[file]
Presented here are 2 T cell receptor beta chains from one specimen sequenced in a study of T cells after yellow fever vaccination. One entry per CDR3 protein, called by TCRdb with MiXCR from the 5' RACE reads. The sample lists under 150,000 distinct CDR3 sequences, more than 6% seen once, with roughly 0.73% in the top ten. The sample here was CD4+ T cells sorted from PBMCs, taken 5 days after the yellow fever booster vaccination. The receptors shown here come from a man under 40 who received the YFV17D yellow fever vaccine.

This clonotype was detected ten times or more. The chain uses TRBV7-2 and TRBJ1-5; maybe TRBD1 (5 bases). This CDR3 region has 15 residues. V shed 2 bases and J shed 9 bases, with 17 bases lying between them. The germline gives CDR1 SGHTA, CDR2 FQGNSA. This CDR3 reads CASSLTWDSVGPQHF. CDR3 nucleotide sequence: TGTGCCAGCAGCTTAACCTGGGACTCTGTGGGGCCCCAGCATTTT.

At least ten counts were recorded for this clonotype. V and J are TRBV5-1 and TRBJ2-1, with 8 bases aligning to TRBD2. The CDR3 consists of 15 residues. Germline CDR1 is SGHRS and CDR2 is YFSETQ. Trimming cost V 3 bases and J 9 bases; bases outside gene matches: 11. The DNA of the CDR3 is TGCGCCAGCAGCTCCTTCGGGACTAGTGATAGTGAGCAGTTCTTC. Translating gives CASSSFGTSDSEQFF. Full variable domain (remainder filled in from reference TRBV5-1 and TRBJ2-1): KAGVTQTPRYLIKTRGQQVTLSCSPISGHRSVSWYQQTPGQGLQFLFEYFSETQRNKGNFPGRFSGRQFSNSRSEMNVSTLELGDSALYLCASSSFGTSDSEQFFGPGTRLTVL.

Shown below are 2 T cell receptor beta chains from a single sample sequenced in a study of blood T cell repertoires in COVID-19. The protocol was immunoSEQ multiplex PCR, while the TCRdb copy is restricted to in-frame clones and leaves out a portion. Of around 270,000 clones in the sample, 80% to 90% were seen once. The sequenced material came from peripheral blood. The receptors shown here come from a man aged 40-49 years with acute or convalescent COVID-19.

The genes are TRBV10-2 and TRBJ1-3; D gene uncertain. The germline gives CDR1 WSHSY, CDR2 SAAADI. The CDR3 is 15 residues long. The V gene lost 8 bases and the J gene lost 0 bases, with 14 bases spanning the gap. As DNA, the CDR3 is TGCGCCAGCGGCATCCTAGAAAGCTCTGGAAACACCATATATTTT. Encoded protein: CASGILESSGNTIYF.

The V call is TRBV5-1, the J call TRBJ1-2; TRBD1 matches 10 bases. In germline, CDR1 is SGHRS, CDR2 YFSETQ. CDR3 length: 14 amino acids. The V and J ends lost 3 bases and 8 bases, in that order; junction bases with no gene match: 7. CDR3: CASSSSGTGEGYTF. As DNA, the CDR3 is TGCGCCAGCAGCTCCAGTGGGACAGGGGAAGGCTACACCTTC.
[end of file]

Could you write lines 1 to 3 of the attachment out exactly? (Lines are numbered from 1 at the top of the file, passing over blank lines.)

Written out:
Presented here are 2 T cell receptor beta chains from one specimen sequenced in a study of T cells after yellow fever vaccination. One entry per CDR3 protein, called by TCRdb with MiXCR from the 5' RACE reads. The sample lists under 150,000 distinct CDR3 sequences, more than 6% seen once, with roughly 0.73% in the top ten. The sample here was CD4+ T cells sorted from PBMCs, taken 5 days after the yellow fever booster vaccination. The receptors shown here come from a man under 40 who received the YFV17D yellow fever vaccine.

This clonotype was detected ten times or more. The chain uses TRBV7-2 and TRBJ1-5; maybe TRBD1 (5 bases). This CDR3 region has 15 residues. V shed 2 bases and J shed 9 bases, with 17 bases lying between them. The germline gives CDR1 SGHTA, CDR2 FQGNSA. This CDR3 reads CASSLTWDSVGPQHF. CDR3 nucleotide sequence: TGTGCCAGCAGCTTAACCTGGGACTCTGTGGGGCCCCAGCATTTT.

At least ten counts were recorded for this clonotype. V and J are TRBV5-1 and TRBJ2-1, with 8 bases aligning to TRBD2. The CDR3 consists of 15 residues. Germline CDR1 is SGHRS and CDR2 is YFSETQ. Trimming cost V 3 bases and J 9 bases; bases outside gene matches: 11. The DNA of the CDR3 is TGCGCCAGCAGCTCCTTCGGGACTAGTGATAGTGAGCAGTTCTTC. Translating gives CASSSFGTSDSEQFF. Full variable domain (remainder filled in from reference TRBV5-1 and TRBJ2-1): KAGVTQTPRYLIKTRGQQVTLSCSPISGHRSVSWYQQTPGQGLQFLFEYFSETQRNKGNFPGRFSGRQFSNSRSEMNVSTLELGDSALYLCASSSFGTSDSEQFFGPGTRLTVL.